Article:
We receive a lot of calls from Wood Carvers who want to always use Briwax Clear on their carvings because they don’t want to obscure any of the grain. Of course we never condone always using Briwax Clear when all wood is some shade of “Brown”. Be it light brown, reddish brown, dark brown, golden brown or vanilla…wood is some shade of brown.
Briwax uses the natural preservation qualities of beeswax and an incorporated dye to tint and highlight the natural beauty of all woods! Using Clear Briwax will not bring out all the beauty of a Honduran Mahogany for instance. It is a naturally reddish wood and Briwax Antique Mahogany or Briwax Teak will really bring out the beauty of the wood and your carving.
Here is a photo of the first piece I ever carved, a simple sign, made of bass wood (vanilla color). I hand carved this piece in 1992 so it is now eighteen years old. I waxed the sign with Briwax Dark Brown to have it appear a rich tone.
It still looks as good as new and actually will look better as it ages more.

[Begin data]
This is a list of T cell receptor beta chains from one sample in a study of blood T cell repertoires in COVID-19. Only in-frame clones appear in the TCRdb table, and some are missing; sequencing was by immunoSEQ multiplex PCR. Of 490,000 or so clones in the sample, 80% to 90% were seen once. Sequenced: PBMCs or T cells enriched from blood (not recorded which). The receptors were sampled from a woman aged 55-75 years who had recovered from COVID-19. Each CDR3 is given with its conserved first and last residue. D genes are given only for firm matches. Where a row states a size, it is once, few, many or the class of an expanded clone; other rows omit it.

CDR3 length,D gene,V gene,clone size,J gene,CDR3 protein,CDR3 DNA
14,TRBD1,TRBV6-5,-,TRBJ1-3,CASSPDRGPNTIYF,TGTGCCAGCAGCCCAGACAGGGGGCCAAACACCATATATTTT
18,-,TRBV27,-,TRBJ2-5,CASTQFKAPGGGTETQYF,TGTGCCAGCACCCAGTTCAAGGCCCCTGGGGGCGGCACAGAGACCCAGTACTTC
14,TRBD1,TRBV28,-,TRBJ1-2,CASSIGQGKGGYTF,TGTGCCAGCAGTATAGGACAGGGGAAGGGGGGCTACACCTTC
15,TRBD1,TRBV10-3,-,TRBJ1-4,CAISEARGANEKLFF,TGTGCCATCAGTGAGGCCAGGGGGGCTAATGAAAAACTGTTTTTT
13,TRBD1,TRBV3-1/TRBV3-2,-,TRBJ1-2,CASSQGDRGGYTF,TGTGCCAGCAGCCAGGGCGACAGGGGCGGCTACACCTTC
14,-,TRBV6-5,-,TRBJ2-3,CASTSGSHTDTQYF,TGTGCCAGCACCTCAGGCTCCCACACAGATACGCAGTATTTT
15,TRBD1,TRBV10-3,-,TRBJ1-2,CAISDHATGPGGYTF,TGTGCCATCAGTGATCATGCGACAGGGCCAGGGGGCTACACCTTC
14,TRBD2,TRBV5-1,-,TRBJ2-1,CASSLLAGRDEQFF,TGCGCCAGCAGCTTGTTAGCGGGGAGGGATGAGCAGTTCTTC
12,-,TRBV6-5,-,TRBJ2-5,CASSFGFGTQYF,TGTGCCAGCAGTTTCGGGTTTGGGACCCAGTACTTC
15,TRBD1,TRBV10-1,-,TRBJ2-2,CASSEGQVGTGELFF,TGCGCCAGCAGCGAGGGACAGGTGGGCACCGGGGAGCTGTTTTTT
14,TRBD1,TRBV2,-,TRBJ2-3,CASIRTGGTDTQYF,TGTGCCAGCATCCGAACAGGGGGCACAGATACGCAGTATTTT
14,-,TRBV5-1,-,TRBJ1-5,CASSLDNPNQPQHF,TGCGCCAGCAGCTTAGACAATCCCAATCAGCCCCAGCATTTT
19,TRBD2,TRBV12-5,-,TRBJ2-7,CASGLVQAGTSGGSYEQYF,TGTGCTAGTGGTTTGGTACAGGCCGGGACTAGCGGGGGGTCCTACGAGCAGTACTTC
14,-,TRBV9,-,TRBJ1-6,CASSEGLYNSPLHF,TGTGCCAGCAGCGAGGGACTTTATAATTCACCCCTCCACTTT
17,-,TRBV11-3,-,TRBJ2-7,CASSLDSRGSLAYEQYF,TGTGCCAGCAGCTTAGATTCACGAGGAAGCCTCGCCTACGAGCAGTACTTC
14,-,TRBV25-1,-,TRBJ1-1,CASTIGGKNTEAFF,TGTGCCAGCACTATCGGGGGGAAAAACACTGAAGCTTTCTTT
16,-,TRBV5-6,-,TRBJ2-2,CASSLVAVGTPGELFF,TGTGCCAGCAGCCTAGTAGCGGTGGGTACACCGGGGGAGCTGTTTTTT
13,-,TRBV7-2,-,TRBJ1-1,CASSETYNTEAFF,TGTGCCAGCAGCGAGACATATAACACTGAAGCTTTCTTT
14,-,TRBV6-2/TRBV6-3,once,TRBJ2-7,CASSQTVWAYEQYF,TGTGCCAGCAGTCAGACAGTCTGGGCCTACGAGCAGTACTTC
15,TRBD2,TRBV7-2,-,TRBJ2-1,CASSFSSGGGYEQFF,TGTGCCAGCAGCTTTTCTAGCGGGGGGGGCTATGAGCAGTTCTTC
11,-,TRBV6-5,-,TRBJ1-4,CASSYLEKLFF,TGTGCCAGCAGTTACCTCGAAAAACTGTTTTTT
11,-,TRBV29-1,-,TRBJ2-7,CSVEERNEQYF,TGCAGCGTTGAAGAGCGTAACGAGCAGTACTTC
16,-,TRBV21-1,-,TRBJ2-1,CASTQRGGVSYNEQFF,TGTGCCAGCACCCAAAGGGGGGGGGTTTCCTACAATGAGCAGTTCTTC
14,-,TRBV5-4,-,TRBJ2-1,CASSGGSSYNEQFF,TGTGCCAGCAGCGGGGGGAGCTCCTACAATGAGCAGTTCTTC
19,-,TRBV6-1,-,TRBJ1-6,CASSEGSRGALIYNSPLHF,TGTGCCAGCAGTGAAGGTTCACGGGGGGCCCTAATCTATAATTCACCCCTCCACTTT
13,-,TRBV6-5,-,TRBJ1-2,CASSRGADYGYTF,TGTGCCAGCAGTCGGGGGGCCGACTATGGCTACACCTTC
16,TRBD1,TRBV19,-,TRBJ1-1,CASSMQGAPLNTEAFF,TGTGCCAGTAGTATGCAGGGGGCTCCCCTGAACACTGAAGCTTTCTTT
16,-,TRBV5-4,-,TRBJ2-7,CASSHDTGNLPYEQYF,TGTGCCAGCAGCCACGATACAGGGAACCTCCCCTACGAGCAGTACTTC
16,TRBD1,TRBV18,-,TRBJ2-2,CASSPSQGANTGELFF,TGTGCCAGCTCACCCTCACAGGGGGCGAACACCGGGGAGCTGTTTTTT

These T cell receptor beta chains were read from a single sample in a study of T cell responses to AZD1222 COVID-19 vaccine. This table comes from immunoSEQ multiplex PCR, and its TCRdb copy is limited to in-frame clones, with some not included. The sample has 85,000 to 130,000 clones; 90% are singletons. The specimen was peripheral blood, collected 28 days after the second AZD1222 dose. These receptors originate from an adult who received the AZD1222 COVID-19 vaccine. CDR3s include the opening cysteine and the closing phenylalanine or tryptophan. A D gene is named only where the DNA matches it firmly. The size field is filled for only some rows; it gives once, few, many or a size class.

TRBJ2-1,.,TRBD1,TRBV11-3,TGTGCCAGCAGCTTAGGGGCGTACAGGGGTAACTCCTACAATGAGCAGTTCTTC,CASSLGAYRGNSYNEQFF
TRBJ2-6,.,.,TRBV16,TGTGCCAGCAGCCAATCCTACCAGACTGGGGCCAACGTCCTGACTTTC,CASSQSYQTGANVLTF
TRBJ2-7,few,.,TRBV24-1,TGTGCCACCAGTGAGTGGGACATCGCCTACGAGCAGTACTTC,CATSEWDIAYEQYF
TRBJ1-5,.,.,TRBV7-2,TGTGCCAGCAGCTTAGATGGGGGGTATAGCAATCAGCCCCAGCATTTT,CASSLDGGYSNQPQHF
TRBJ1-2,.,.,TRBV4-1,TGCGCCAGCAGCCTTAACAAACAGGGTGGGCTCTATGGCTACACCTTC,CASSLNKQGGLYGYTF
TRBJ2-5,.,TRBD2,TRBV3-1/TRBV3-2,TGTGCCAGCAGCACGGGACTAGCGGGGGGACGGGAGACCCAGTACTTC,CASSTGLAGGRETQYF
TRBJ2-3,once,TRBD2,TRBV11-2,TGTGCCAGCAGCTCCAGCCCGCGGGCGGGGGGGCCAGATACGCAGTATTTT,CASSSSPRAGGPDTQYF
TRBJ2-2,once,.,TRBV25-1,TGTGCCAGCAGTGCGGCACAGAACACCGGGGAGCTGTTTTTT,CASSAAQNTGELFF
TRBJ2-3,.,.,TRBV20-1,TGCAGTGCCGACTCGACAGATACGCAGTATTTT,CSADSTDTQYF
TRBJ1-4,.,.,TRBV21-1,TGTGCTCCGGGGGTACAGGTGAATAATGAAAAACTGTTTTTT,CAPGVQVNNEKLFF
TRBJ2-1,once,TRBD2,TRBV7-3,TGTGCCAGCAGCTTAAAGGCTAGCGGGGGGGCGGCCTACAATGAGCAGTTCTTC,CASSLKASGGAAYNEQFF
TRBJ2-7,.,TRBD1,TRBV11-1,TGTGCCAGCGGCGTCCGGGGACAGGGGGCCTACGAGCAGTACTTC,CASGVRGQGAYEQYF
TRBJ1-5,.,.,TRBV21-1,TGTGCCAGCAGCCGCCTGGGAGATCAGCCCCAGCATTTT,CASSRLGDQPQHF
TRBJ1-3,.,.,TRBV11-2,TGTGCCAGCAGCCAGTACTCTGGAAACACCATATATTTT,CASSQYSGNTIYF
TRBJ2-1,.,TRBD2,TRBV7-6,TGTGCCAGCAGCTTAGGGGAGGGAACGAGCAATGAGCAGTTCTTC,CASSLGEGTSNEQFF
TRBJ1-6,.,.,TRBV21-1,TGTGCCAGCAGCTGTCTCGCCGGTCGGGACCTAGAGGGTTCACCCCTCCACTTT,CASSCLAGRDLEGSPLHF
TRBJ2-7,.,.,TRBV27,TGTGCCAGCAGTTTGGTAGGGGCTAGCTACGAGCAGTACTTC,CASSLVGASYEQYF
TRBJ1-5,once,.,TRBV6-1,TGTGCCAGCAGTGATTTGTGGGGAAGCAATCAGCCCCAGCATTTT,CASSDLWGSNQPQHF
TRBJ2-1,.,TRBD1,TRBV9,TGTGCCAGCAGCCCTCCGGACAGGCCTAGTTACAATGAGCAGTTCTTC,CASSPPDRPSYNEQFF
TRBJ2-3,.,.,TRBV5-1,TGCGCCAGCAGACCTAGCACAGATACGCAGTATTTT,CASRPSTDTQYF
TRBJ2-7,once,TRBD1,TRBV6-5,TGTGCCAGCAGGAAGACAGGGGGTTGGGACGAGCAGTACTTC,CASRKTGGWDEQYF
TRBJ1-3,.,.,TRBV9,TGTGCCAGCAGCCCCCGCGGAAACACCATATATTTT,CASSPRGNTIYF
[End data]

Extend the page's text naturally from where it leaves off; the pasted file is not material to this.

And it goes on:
Here is a piece of Teak taken from an actual teak tree trunk. We cut off a slab of the trunk, carved out the center and sloped the edges. This piece was sanded to 180 grit before we waxed it with Briwax Teak.
We’ll let you be the judge on how Briwax can greatly enhance the look and ease of finishing your carvings. Even if you would chip off a corner or accidently drop a piece, simply rewax with Briwax to restore your piece. Note: I broke off a corner of this pineapple and just recently recarved it and then rewaxed it. No one will ever know!
The pineapple was carved from bass wood. Basswood is a very “vanilla” looking wood but it carves like butter! I use a wax polishing brush whenever I want to remove the wax from the crack and crevices of the carving. Sometimes it looks really good to leave the wax buildup in the cracks, looks like a shadow and this is what you are trying to achieve. If you use a clear wax, the buildup will look grey…no good! Use any color of Briwax to greatly enhance your talent!
I hope this article will help you woodcarvers out there and if so please let us know. We can also include more tips and tricks on getting the most out of what you do.